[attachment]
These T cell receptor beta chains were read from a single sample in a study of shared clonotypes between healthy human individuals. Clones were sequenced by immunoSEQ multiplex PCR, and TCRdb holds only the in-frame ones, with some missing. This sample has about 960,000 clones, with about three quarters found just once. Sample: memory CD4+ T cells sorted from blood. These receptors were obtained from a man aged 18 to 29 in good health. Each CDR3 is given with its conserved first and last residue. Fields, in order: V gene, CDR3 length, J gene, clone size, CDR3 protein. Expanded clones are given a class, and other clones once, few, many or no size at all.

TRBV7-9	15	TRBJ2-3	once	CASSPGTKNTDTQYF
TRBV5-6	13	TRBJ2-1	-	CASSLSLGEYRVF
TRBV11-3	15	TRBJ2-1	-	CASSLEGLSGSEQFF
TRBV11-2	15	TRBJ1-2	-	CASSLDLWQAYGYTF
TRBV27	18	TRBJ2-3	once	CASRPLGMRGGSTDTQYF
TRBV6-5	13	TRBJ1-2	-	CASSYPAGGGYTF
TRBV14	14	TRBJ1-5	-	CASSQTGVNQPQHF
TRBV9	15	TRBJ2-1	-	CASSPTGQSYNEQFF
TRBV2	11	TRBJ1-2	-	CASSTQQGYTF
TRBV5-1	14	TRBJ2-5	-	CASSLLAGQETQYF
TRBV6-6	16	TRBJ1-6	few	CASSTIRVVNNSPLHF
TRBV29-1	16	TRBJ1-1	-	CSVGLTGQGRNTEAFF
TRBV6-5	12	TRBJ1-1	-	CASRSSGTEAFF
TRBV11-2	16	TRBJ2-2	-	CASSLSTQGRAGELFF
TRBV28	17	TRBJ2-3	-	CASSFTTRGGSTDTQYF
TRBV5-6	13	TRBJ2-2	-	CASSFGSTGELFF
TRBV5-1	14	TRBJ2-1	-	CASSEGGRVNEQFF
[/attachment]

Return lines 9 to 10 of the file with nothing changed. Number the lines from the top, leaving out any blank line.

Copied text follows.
TRBV9	15	TRBJ2-1	-	CASSPTGQSYNEQFF
TRBV2	11	TRBJ1-2	-	CASSTQQGYTF